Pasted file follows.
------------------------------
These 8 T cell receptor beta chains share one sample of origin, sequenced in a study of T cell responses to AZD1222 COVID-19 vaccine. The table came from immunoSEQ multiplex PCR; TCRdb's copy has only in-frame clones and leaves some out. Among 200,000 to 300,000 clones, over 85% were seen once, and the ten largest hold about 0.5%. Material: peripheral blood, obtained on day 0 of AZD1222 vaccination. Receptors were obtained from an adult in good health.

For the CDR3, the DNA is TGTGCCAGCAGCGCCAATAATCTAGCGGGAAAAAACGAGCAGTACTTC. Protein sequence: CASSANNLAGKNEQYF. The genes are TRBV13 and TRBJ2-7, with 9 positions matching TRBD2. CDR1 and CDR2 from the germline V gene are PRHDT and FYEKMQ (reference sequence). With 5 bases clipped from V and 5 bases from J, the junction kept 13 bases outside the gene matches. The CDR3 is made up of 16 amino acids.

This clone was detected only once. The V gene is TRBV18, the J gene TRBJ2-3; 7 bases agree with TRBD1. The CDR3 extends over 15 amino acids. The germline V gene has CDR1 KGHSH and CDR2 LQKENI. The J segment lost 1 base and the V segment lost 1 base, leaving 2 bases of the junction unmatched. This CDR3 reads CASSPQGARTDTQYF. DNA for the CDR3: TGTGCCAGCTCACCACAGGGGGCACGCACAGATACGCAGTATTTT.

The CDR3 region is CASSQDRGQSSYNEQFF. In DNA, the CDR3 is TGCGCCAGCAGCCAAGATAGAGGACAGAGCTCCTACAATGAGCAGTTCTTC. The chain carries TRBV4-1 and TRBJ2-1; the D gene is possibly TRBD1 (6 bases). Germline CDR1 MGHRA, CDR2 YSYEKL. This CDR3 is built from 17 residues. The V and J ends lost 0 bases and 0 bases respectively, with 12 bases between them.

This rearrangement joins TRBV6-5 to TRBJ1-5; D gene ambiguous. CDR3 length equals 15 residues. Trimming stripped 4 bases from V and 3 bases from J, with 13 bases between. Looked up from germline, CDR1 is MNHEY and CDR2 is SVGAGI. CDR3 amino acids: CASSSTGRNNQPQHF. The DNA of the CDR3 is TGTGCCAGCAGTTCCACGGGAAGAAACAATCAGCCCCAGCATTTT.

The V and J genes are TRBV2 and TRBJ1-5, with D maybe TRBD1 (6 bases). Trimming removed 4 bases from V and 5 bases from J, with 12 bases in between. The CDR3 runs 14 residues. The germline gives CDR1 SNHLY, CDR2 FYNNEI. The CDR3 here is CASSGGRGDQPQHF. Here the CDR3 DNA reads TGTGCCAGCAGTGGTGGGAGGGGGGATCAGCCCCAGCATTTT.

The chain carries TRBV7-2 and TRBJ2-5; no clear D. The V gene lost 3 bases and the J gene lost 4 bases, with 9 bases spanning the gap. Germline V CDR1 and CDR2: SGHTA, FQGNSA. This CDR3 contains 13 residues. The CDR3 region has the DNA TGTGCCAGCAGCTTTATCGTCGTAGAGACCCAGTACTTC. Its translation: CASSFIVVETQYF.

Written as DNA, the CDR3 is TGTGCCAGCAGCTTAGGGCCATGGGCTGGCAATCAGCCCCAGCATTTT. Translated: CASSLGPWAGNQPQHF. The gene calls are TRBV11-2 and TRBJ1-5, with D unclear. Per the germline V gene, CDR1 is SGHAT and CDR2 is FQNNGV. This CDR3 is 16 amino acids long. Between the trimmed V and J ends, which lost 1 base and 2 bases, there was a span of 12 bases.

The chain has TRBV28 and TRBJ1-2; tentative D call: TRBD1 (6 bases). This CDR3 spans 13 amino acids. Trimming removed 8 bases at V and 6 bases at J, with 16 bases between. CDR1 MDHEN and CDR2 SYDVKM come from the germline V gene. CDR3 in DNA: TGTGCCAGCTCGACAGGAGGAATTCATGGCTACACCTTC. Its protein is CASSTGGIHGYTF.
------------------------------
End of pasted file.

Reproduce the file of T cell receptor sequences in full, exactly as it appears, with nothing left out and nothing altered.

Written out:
These 8 T cell receptor beta chains share one sample of origin, sequenced in a study of T cell responses to AZD1222 COVID-19 vaccine. The table came from immunoSEQ multiplex PCR; TCRdb's copy has only in-frame clones and leaves some out. Among 200,000 to 300,000 clones, over 85% were seen once, and the ten largest hold about 0.5%. Material: peripheral blood, obtained on day 0 of AZD1222 vaccination. Receptors were obtained from an adult in good health.

For the CDR3, the DNA is TGTGCCAGCAGCGCCAATAATCTAGCGGGAAAAAACGAGCAGTACTTC. Protein sequence: CASSANNLAGKNEQYF. The genes are TRBV13 and TRBJ2-7, with 9 positions matching TRBD2. CDR1 and CDR2 from the germline V gene are PRHDT and FYEKMQ (reference sequence). With 5 bases clipped from V and 5 bases from J, the junction kept 13 bases outside the gene matches. The CDR3 is made up of 16 amino acids.

This clone was detected only once. The V gene is TRBV18, the J gene TRBJ2-3; 7 bases agree with TRBD1. The CDR3 extends over 15 amino acids. The germline V gene has CDR1 KGHSH and CDR2 LQKENI. The J segment lost 1 base and the V segment lost 1 base, leaving 2 bases of the junction unmatched. This CDR3 reads CASSPQGARTDTQYF. DNA for the CDR3: TGTGCCAGCTCACCACAGGGGGCACGCACAGATACGCAGTATTTT.

The CDR3 region is CASSQDRGQSSYNEQFF. In DNA, the CDR3 is TGCGCCAGCAGCCAAGATAGAGGACAGAGCTCCTACAATGAGCAGTTCTTC. The chain carries TRBV4-1 and TRBJ2-1; the D gene is possibly TRBD1 (6 bases). Germline CDR1 MGHRA, CDR2 YSYEKL. This CDR3 is built from 17 residues. The V and J ends lost 0 bases and 0 bases respectively, with 12 bases between them.

This rearrangement joins TRBV6-5 to TRBJ1-5; D gene ambiguous. CDR3 length equals 15 residues. Trimming stripped 4 bases from V and 3 bases from J, with 13 bases between. Looked up from germline, CDR1 is MNHEY and CDR2 is SVGAGI. CDR3 amino acids: CASSSTGRNNQPQHF. The DNA of the CDR3 is TGTGCCAGCAGTTCCACGGGAAGAAACAATCAGCCCCAGCATTTT.

The V and J genes are TRBV2 and TRBJ1-5, with D maybe TRBD1 (6 bases). Trimming removed 4 bases from V and 5 bases from J, with 12 bases in between. The CDR3 runs 14 residues. The germline gives CDR1 SNHLY, CDR2 FYNNEI. The CDR3 here is CASSGGRGDQPQHF. Here the CDR3 DNA reads TGTGCCAGCAGTGGTGGGAGGGGGGATCAGCCCCAGCATTTT.

The chain carries TRBV7-2 and TRBJ2-5; no clear D. The V gene lost 3 bases and the J gene lost 4 bases, with 9 bases spanning the gap. Germline V CDR1 and CDR2: SGHTA, FQGNSA. This CDR3 contains 13 residues. The CDR3 region has the DNA TGTGCCAGCAGCTTTATCGTCGTAGAGACCCAGTACTTC. Its translation: CASSFIVVETQYF.

Written as DNA, the CDR3 is TGTGCCAGCAGCTTAGGGCCATGGGCTGGCAATCAGCCCCAGCATTTT. Translated: CASSLGPWAGNQPQHF. The gene calls are TRBV11-2 and TRBJ1-5, with D unclear. Per the germline V gene, CDR1 is SGHAT and CDR2 is FQNNGV. This CDR3 is 16 amino acids long. Between the trimmed V and J ends, which lost 1 base and 2 bases, there was a span of 12 bases.

The chain has TRBV28 and TRBJ1-2; tentative D call: TRBD1 (6 bases). This CDR3 spans 13 amino acids. Trimming removed 8 bases at V and 6 bases at J, with 16 bases between. CDR1 MDHEN and CDR2 SYDVKM come from the germline V gene. CDR3 in DNA: TGTGCCAGCTCGACAGGAGGAATTCATGGCTACACCTTC. Its protein is CASSTGGIHGYTF.